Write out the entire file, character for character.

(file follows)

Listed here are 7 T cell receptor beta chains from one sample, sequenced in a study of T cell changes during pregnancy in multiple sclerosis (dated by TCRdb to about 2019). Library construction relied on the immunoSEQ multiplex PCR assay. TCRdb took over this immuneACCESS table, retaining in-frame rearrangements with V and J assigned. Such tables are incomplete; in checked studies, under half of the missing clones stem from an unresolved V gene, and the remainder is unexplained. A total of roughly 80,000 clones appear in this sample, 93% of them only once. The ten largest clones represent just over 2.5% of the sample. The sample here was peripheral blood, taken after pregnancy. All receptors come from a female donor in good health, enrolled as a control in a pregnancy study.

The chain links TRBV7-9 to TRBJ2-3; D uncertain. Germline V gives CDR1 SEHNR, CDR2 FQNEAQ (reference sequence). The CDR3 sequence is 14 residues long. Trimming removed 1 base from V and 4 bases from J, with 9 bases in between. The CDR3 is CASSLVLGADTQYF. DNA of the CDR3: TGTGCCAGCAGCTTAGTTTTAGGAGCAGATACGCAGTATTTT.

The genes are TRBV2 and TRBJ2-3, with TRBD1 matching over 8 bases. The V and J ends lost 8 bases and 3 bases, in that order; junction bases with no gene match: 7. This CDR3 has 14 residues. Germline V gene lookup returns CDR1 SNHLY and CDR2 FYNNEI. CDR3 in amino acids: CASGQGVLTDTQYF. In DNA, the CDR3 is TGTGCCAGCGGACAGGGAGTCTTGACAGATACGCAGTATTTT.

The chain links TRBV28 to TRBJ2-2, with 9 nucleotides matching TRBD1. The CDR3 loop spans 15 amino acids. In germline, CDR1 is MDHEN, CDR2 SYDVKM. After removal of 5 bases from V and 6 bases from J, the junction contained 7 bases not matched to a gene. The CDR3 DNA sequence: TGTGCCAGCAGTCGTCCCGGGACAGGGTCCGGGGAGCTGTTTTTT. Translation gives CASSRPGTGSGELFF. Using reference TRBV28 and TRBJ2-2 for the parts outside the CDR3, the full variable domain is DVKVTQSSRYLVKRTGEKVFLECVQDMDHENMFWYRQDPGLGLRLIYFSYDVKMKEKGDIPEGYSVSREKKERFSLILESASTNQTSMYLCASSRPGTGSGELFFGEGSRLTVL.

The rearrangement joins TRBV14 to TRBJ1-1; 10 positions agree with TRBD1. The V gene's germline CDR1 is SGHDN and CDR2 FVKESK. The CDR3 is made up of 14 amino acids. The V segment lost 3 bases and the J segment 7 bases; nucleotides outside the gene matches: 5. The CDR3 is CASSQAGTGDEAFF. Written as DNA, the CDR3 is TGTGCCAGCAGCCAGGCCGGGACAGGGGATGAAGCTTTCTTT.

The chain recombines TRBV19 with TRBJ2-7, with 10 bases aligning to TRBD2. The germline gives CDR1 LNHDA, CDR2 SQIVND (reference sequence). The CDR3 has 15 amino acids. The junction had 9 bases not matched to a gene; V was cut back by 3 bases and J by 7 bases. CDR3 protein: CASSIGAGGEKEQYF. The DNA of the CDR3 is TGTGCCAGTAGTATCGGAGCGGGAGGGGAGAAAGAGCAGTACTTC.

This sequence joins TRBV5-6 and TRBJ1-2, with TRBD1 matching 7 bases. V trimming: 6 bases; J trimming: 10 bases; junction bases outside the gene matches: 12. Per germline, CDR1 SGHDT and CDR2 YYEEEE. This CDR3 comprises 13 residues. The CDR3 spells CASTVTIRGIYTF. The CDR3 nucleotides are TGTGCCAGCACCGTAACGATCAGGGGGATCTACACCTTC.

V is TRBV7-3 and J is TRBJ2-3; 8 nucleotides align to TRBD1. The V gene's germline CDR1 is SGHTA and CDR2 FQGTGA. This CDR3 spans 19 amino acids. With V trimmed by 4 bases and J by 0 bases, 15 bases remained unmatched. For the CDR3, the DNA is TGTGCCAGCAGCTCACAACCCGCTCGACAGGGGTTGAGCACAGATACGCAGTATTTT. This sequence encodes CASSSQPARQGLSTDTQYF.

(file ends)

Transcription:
Listed here are 7 T cell receptor beta chains from one sample, sequenced in a study of T cell changes during pregnancy in multiple sclerosis (dated by TCRdb to about 2019). Library construction relied on the immunoSEQ multiplex PCR assay. TCRdb took over this immuneACCESS table, retaining in-frame rearrangements with V and J assigned. Such tables are incomplete; in checked studies, under half of the missing clones stem from an unresolved V gene, and the remainder is unexplained. A total of roughly 80,000 clones appear in this sample, 93% of them only once. The ten largest clones represent just over 2.5% of the sample. The sample here was peripheral blood, taken after pregnancy. All receptors come from a female donor in good health, enrolled as a control in a pregnancy study.

The chain links TRBV7-9 to TRBJ2-3; D uncertain. Germline V gives CDR1 SEHNR, CDR2 FQNEAQ (reference sequence). The CDR3 sequence is 14 residues long. Trimming removed 1 base from V and 4 bases from J, with 9 bases in between. The CDR3 is CASSLVLGADTQYF. DNA of the CDR3: TGTGCCAGCAGCTTAGTTTTAGGAGCAGATACGCAGTATTTT.

The genes are TRBV2 and TRBJ2-3, with TRBD1 matching over 8 bases. The V and J ends lost 8 bases and 3 bases, in that order; junction bases with no gene match: 7. This CDR3 has 14 residues. Germline V gene lookup returns CDR1 SNHLY and CDR2 FYNNEI. CDR3 in amino acids: CASGQGVLTDTQYF. In DNA, the CDR3 is TGTGCCAGCGGACAGGGAGTCTTGACAGATACGCAGTATTTT.

The chain links TRBV28 to TRBJ2-2, with 9 nucleotides matching TRBD1. The CDR3 loop spans 15 amino acids. In germline, CDR1 is MDHEN, CDR2 SYDVKM. After removal of 5 bases from V and 6 bases from J, the junction contained 7 bases not matched to a gene. The CDR3 DNA sequence: TGTGCCAGCAGTCGTCCCGGGACAGGGTCCGGGGAGCTGTTTTTT. Translation gives CASSRPGTGSGELFF. Using reference TRBV28 and TRBJ2-2 for the parts outside the CDR3, the full variable domain is DVKVTQSSRYLVKRTGEKVFLECVQDMDHENMFWYRQDPGLGLRLIYFSYDVKMKEKGDIPEGYSVSREKKERFSLILESASTNQTSMYLCASSRPGTGSGELFFGEGSRLTVL.

The rearrangement joins TRBV14 to TRBJ1-1; 10 positions agree with TRBD1. The V gene's germline CDR1 is SGHDN and CDR2 FVKESK. The CDR3 is made up of 14 amino acids. The V segment lost 3 bases and the J segment 7 bases; nucleotides outside the gene matches: 5. The CDR3 is CASSQAGTGDEAFF. Written as DNA, the CDR3 is TGTGCCAGCAGCCAGGCCGGGACAGGGGATGAAGCTTTCTTT.

The chain recombines TRBV19 with TRBJ2-7, with 10 bases aligning to TRBD2. The germline gives CDR1 LNHDA, CDR2 SQIVND (reference sequence). The CDR3 has 15 amino acids. The junction had 9 bases not matched to a gene; V was cut back by 3 bases and J by 7 bases. CDR3 protein: CASSIGAGGEKEQYF. The DNA of the CDR3 is TGTGCCAGTAGTATCGGAGCGGGAGGGGAGAAAGAGCAGTACTTC.

This sequence joins TRBV5-6 and TRBJ1-2, with TRBD1 matching 7 bases. V trimming: 6 bases; J trimming: 10 bases; junction bases outside the gene matches: 12. Per germline, CDR1 SGHDT and CDR2 YYEEEE. This CDR3 comprises 13 residues. The CDR3 spells CASTVTIRGIYTF. The CDR3 nucleotides are TGTGCCAGCACCGTAACGATCAGGGGGATCTACACCTTC.

V is TRBV7-3 and J is TRBJ2-3; 8 nucleotides align to TRBD1. The V gene's germline CDR1 is SGHTA and CDR2 FQGTGA. This CDR3 spans 19 amino acids. With V trimmed by 4 bases and J by 0 bases, 15 bases remained unmatched. For the CDR3, the DNA is TGTGCCAGCAGCTCACAACCCGCTCGACAGGGGTTGAGCACAGATACGCAGTATTTT. This sequence encodes CASSSQPARQGLSTDTQYF.